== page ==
Starts in cities fell more than 5 per cent.
“Adverse weather did not seem to put a dent in December,” said chief economist Avery Shenfeld of CIBC World Markets.
“We’re looking for a marginal further softening in 2014,” he added.
This came amid a separate reading by Statistics Canada showing that building permits fell 6.7 per cent in November from October.
“Lower construction intentions, particularly for the residential sector in Quebec and Ontario, were behind the decline in November,” the federal agency said.
At the same time, a new forecast by real estate firm Royal LePage projected the housing market will shift in favour of sellers to kick off the year, The Globe and Mail’s Tara Perkins reports.
- Tara Perkins: Sellers to benefit in strong spring housing market: report
- Rob Carrick: Think house prices are unaffordable now? It gets worse
Canadian Natural Resources Ltd. says it’s holding on to its Montney shale gas assets after all because an auction that started last year didn’t yield a good enough price, despite high interest. Said the Canadian resource company: “None of the expressions were of sufficient merit to complete a transaction at this time, and as such, the company has elected to retain the acreage, maintaining one of the largest Montney land positions in Western Canada with over 1 million net acres.”
Ford Motor Co. today hiked its first-quarter dividend by 25 per cent to 12.5 cents, citing a “strong” 2013. Said chief financial officer Bob Shanks: “This increase in the dividend provides our shareholders with a regular, growing dividend that we believe is sustainable over an economic or business cycle.”
Jean Coutu Group (PJC) Inc. posted better-than-expected third-quarter profit of $62.5-million or 30 cents a share, though revenue dipped to $712.5-million. Chief executive officer François Coutu noted the "competitive environment and restrictive regulatory" environment.
China's annual inflation rate slowed in December to just 2.5 per cent, easing at a faster-than-expected pace. Said Mark Williams of Capital Economics in London: "It may rebound this month due to the usual price volatility around Chinese New Year but is likely to remain subdued over the medium term. Despite the benign inflation outlook, we expect policy to remain relatively tight to contain the structural risks from credit growth."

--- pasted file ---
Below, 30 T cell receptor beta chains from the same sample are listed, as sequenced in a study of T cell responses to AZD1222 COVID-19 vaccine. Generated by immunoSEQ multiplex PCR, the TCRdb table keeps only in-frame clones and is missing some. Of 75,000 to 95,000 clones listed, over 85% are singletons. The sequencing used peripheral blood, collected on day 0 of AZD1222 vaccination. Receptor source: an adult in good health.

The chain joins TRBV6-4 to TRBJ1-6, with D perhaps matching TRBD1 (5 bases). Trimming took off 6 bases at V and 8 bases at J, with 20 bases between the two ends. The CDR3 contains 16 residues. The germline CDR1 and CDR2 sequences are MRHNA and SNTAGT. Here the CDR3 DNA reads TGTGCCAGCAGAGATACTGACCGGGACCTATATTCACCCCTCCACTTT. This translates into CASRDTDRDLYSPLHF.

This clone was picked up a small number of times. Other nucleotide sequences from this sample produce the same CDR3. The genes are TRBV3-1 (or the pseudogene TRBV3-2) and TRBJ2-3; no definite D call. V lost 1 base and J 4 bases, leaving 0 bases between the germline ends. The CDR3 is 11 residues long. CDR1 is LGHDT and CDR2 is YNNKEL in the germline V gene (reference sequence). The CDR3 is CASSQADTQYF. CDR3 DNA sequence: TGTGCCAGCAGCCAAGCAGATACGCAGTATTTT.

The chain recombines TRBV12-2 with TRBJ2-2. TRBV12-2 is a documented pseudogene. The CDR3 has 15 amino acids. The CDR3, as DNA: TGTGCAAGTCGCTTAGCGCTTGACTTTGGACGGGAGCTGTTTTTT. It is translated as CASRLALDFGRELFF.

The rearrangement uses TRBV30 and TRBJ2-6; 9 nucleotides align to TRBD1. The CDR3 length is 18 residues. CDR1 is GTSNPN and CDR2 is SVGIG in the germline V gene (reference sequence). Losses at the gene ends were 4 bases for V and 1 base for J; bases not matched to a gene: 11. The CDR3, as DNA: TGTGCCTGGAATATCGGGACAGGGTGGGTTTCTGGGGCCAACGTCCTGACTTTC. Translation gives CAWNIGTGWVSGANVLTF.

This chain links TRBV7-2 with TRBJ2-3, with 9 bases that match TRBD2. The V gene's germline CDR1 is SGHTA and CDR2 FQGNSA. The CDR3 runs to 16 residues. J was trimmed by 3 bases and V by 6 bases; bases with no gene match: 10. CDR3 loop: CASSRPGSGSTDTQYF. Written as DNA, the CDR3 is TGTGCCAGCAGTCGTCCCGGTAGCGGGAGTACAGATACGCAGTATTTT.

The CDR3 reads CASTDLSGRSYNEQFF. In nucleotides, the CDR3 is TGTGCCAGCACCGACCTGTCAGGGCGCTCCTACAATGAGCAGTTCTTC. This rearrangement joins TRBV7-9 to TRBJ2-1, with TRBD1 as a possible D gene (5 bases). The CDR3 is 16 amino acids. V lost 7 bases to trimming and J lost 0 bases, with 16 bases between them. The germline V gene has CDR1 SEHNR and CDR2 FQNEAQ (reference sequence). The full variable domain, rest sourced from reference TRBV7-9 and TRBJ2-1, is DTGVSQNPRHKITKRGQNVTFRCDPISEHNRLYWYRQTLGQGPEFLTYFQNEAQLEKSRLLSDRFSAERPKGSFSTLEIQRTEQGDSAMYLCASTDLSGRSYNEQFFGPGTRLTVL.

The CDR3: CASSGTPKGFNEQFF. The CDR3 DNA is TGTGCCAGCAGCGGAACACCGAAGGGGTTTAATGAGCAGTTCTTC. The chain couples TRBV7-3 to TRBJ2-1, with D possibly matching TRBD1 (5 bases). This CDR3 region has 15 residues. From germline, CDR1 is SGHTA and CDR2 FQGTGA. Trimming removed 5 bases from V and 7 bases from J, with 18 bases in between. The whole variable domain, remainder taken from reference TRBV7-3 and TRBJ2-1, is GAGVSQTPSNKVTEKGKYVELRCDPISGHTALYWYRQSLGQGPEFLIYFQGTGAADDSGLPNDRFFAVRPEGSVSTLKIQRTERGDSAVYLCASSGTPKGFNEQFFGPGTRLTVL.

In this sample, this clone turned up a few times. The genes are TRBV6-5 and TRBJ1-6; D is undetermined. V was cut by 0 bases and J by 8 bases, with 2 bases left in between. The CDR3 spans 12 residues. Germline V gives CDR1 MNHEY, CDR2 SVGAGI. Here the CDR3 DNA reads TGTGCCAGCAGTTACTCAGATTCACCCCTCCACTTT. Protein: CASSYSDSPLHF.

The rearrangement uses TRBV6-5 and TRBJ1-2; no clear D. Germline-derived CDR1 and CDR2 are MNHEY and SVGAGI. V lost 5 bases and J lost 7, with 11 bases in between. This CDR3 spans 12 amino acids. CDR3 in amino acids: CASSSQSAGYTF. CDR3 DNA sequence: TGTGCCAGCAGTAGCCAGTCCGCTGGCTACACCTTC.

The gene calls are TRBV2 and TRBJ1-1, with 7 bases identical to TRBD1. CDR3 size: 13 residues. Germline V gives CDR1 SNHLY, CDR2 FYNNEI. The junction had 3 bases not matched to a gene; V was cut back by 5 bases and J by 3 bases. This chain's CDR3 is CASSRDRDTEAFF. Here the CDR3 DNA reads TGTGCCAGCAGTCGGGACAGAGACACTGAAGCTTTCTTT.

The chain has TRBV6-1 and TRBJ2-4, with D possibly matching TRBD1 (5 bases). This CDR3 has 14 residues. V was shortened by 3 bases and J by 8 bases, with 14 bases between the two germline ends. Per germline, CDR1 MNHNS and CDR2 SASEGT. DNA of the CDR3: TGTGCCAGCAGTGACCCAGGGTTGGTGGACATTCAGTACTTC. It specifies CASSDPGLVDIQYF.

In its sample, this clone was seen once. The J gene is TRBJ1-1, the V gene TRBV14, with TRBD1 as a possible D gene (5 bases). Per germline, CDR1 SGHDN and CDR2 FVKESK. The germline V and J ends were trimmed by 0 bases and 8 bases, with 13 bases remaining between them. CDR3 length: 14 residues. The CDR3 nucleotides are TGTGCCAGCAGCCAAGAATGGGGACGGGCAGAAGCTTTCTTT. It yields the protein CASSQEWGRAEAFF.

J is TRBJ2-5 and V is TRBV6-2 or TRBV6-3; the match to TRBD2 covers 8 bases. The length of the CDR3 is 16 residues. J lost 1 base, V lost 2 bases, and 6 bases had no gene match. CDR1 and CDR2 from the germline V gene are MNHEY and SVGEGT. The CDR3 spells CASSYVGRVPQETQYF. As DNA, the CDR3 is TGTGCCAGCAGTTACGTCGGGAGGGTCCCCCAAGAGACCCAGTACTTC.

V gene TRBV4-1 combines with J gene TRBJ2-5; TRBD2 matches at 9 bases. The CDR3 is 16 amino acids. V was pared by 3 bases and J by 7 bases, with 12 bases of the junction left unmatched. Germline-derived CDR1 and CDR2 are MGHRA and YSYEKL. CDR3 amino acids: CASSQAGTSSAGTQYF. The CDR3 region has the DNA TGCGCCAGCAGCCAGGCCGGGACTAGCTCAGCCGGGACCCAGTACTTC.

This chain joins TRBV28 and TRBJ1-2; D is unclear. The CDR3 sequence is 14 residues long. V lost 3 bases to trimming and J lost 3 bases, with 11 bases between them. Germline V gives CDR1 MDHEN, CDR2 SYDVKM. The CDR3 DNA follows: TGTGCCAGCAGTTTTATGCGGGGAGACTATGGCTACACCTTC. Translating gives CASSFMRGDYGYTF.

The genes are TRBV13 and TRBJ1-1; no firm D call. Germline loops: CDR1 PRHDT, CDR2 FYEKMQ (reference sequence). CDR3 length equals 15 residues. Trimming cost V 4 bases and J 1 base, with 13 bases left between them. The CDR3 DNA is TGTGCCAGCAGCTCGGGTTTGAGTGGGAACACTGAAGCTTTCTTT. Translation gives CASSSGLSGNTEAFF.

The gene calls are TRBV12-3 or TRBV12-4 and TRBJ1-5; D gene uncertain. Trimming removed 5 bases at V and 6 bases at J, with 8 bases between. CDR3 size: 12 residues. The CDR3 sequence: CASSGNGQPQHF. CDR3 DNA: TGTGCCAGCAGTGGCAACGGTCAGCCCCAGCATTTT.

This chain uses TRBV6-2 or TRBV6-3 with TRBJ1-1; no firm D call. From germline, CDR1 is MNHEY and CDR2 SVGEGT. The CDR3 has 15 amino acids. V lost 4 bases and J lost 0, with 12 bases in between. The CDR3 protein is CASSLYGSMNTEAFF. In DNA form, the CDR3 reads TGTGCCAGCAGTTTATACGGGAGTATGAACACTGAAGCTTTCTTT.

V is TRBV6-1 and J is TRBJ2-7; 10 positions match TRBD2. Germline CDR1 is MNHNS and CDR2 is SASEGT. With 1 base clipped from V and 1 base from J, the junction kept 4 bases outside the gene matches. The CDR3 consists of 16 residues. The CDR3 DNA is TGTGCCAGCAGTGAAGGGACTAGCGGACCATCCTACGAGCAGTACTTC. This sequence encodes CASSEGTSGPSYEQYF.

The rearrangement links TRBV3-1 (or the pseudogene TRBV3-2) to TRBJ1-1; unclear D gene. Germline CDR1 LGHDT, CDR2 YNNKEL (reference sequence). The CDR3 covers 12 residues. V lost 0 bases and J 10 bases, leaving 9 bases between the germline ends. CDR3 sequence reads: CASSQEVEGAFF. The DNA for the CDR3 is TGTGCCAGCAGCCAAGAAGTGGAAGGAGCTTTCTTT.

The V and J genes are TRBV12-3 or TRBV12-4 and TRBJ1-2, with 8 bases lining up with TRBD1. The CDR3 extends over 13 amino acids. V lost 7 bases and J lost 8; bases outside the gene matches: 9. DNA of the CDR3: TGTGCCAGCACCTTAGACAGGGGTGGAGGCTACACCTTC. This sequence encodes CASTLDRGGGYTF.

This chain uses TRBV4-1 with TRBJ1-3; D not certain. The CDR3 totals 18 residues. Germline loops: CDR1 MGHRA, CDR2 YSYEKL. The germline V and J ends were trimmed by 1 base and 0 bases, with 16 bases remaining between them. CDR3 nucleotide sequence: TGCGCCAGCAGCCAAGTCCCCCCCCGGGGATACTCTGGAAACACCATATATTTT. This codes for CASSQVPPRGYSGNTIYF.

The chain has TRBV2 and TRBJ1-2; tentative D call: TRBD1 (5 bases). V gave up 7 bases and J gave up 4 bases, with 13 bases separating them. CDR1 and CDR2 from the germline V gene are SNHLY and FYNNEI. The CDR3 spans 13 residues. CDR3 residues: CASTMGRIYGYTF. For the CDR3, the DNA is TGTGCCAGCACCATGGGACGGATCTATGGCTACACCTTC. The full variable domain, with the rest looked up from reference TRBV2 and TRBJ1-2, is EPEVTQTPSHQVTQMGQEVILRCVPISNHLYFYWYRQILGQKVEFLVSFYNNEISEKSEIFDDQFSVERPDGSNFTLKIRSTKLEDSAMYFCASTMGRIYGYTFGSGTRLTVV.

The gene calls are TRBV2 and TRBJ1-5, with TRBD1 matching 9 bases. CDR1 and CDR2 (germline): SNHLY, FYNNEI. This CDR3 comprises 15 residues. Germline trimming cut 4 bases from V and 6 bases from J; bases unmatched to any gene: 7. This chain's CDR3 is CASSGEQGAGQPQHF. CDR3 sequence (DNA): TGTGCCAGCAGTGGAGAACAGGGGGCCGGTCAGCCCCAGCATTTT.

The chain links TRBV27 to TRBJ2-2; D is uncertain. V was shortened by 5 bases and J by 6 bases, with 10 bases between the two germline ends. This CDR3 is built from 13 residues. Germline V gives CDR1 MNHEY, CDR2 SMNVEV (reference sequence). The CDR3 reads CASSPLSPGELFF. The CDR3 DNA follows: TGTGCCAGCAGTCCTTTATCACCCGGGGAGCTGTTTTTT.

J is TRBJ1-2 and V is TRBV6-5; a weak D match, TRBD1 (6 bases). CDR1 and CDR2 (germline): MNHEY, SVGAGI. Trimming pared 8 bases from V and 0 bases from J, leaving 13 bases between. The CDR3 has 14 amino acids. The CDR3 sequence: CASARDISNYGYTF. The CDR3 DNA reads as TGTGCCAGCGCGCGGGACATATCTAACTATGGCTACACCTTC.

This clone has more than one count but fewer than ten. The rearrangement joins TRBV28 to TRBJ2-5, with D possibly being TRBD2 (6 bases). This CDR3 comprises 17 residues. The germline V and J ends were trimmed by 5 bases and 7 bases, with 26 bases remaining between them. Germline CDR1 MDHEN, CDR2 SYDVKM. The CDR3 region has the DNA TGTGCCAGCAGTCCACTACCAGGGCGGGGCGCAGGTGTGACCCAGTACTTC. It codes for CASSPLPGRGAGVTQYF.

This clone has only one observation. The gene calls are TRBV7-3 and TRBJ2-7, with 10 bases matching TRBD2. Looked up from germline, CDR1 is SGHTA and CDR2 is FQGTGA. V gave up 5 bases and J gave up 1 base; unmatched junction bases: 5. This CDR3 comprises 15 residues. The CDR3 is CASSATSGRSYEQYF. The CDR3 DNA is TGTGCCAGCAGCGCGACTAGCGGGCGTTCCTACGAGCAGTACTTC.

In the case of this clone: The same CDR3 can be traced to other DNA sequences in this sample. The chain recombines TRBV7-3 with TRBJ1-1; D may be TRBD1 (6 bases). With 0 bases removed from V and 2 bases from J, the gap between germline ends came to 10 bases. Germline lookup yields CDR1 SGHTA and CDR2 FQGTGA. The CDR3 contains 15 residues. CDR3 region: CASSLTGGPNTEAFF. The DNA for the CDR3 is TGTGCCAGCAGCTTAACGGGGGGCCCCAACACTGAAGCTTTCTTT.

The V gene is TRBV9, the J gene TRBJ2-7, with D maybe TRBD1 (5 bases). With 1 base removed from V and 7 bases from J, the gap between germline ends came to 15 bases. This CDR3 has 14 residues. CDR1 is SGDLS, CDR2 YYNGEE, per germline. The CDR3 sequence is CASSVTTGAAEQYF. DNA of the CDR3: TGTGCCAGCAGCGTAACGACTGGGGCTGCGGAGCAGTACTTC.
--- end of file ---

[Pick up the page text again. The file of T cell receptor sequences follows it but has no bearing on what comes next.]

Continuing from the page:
Goldcorp Inc. boosted its gold production for the year but reported a lower long-term outlook and said its key Penasquito mine in Mexico would only produce gold for 13 years instead of 19 years.
- Canadian Natural to keep Montney gas assets, says market interest insufficient
- Ford hikes dividend 25 per cent
- Jean Coutu beats forecasts even as drug-price cap hits revenue
- China inflation hits 7-month low, eases tightening fears
- Goldcorp cuts outlook, sees shorter production life for key Mexican mine
If you're happy and you know it ...
A new American study suggests bosses are far more satisfied than workers, and not just because of the pay.
Bosses are happier with their family lives, their current positions and their financial situations, according to the Pew Research Center survey, and are much more likely to think of it as a career rather than a job.
- On family life, 83 per cent of bosses are “very satisfied,” compared to 74 per cent of workers.
- As for their current job, it’s 69 per cent of bosses compared to 48 per cent.
- Where personal finances are concerned, the difference is 40 per cent to 28 per cent.
- Some 78 per cent of bosses think of their jobs as careers, compared to 44 per cent of workers.
- More than 60 per cent of bosses believe they’re paid fairly, compared to 54 per cent.
One switch comes in the category of “currently looking for another job,” where bosses stand at 12 per cent and workers at 23.
"Top managers with children also are less likely than other working parents to say parenthood has been an obstacle to job advancement," Rich Morin writes on the Pew website.
There is some agreement among the two groups. They’re close on what’s important: Work they like, job security and the need for time off for child care or family issues.
- Read the study
- Most and least stressful jobs of 2014 (and what we think about them)
- Follow Globe Careers
Streetwise (for subscribers)
ROB Insight (for subscribers)